LESLIE KENTON'S menopause was a breeze. A natural, drug-free, non-HRT breeze. Sure, there were hot flushes, night sweats, blood trickling down her skirt in the boardroom. But she gloried in every natural, female moment. Loved the whole bloody thing. It's always good to know when someone's pleased with the way they've handled a tricky passage in life, isn't it? Mind you - I've handled mine pretty well. But more of that later.

Ms Kenton is an alternative health guru. A Cancerian. Dresses in white and floaty, summer and winter. She's a natural beauty. Great genes. She had an office near mine when she worked on Harpers & Queen. I used to stare as she sailed past and muse on her blonde good looks, billowing white shirt and four different children by four different men. But though she was writing "ground-breaking" health and beauty stuff, I thought her eccentric.

I might have found her irresistibly bohemian if she wasn't so deadpan serious. Her gung-ho appetite for men and kids was so at odds with the way she approached health and food. There she seemed to deny herself all the enormous pleasures of life. She became the strictest Mother Superior. Flagellation stuff. We will eat alfalfa sprouts, kelp, hiziki (don't ask), drink miso, horsetail tea. Natural. Uncooked. We will detox. This is the Way, the Truth, the Life.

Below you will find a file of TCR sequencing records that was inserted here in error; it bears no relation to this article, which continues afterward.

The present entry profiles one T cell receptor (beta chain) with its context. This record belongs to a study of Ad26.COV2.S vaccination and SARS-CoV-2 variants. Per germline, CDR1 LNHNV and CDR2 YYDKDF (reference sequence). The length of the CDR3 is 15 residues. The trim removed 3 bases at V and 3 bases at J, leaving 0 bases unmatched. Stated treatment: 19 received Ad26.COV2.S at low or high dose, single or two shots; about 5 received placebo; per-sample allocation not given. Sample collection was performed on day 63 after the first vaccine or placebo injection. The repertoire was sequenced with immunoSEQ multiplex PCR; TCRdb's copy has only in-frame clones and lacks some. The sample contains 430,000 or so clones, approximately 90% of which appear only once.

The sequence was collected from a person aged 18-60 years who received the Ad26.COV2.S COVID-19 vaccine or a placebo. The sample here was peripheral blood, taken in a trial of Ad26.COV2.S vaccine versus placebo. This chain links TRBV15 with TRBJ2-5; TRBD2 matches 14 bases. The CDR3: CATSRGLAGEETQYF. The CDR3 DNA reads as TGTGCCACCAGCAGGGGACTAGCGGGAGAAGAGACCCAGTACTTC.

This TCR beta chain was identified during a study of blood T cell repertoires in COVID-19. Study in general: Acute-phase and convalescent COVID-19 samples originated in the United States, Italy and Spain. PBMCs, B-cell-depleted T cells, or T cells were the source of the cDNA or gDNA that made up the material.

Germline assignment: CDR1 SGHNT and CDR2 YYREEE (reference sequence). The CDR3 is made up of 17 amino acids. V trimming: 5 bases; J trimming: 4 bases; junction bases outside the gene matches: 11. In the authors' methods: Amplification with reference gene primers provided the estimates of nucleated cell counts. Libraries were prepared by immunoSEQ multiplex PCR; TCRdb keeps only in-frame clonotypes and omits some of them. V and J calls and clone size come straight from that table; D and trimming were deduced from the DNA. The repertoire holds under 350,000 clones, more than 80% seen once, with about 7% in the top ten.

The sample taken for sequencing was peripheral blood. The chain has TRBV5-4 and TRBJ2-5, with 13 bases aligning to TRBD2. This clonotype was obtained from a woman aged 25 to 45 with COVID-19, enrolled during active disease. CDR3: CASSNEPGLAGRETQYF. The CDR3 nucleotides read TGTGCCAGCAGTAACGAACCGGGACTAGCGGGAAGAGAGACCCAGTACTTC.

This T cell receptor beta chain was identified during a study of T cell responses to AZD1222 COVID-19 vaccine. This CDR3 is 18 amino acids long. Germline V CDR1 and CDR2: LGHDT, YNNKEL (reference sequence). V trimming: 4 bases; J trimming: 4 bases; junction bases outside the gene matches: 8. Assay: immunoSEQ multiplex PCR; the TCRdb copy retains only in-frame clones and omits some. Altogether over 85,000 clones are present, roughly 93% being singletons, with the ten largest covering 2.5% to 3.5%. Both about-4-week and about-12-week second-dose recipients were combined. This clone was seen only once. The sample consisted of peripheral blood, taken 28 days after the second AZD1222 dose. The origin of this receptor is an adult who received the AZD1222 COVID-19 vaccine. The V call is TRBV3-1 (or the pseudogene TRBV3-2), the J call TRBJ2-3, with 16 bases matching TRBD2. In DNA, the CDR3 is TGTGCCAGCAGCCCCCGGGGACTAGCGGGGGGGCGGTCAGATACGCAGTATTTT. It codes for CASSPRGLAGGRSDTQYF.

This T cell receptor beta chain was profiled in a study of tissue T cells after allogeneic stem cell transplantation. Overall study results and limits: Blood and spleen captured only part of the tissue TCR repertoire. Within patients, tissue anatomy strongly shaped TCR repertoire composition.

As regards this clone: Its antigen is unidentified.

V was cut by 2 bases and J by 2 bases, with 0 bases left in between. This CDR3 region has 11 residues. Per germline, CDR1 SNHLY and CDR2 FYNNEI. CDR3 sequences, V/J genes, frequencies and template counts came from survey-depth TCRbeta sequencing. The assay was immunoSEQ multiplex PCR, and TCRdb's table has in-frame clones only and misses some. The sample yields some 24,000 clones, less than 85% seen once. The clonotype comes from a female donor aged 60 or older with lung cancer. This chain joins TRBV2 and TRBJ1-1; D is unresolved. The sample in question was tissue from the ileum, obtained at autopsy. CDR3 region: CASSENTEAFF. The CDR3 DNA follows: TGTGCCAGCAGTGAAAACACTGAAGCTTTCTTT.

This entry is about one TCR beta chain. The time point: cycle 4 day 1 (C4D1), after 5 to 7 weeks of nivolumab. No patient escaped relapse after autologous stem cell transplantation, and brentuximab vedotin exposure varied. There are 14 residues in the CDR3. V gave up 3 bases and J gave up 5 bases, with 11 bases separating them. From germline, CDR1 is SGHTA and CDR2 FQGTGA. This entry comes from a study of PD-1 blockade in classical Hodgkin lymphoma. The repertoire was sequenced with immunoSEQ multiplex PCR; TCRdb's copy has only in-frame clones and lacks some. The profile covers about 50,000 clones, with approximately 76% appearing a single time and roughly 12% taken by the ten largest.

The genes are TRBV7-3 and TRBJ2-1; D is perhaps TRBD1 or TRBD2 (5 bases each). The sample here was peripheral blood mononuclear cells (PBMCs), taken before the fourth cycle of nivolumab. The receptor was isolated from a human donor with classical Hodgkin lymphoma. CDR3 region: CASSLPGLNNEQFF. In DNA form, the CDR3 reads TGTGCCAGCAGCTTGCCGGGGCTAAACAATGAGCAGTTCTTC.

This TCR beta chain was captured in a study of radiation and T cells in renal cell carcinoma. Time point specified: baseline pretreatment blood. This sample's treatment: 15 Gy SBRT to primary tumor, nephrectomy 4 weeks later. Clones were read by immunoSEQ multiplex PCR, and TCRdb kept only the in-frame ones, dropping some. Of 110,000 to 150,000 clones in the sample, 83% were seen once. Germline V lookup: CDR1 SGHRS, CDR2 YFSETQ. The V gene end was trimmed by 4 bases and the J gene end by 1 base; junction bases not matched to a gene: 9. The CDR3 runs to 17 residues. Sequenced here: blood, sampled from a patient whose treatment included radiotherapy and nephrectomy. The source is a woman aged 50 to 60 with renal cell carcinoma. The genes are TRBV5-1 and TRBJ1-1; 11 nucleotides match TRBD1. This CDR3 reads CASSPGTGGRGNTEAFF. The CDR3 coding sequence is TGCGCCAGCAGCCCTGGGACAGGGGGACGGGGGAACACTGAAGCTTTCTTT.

Of course, I couldn't read her stuff. It sure as hell wasn't My Way. I'm up for hugely enjoying myself. Recreational sex. Steak tartar, bangers and mash, red wine at the Ivy restaurant. Friends who smoke and drink black coffee. The reason I gave up Silk Cut was simple: they cost pounds 4 for 20. The muscle I want to exercise is my brain.

Oh yes - my menopause. It never happened. A few years ago I went abroad with my mother, who's 5ft 1in. Her passport said 5ft 5in. "You shrink as you get older," she said. So back in London I ran to see John Studd who pioneered HRT in this country. HRT, among other things, helps prevent osteoporosis. (It's contra-indicated if there's breast cancer in the family.) Studd believes women shouldn't have to suffer pain or discomfort from anything gynaecological. He's my man. Since then I've had hormone implants. I haven't gained weight, probably because I'm an erratic eater, and my bra size is increasing. The last two lovers were the best sex ever. The kind of sex you promise yourself. (No, we didn't discuss our star signs.) Mostly I'm healthy and in an amazingly good mood. Is that normal in your menopausal fifties?

I admit I've escaped the natural woman thrills of blood cascading down my legs, satisfying night sweats and hot flushes. Call me a weak-willed, drug- dependent fool. Tell me I'm no Real Woman. Do natural, by all means. I wouldn't dream of telling anyone to live the way I do. But I'm just saying HRT seems to have worked for me. And I don't think, knowing myself and my body as I do, that an infusion of sage (to alleviate hot flushes) or motherwort (to moisturise the vagina) would have produced the same effect. I could be wrong. Sagittarians aren't infallible. We just tend to be smart about some things.